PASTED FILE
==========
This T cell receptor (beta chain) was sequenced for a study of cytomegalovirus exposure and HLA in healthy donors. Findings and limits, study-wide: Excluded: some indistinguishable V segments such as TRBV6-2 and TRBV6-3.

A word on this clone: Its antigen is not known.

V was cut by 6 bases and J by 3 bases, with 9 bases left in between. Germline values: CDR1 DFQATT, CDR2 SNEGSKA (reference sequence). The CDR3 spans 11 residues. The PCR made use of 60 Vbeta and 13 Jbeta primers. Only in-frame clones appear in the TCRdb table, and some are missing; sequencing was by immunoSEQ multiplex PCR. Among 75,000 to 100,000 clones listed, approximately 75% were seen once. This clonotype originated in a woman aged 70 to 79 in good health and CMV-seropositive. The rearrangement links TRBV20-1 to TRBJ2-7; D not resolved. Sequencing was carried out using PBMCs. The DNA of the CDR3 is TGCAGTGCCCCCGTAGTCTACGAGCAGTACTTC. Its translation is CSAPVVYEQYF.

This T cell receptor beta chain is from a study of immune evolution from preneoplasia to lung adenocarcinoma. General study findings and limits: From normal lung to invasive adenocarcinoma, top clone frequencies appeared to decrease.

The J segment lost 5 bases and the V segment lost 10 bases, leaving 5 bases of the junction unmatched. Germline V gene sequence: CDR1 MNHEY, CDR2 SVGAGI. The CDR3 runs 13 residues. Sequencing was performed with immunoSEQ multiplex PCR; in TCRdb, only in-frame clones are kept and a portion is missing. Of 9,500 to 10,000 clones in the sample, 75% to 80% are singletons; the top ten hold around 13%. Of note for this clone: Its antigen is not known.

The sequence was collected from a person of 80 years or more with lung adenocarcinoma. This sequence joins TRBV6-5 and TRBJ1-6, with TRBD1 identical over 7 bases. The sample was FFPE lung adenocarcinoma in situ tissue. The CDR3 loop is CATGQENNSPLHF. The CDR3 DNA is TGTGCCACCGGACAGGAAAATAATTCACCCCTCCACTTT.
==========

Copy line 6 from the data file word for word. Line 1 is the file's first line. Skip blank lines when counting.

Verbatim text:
The sequence was collected from a person of 80 years or more with lung adenocarcinoma. This sequence joins TRBV6-5 and TRBJ1-6, with TRBD1 identical over 7 bases. The sample was FFPE lung adenocarcinoma in situ tissue. The CDR3 loop is CATGQENNSPLHF. The CDR3 DNA is TGTGCCACCGGACAGGAAAATAATTCACCCCTCCACTTT.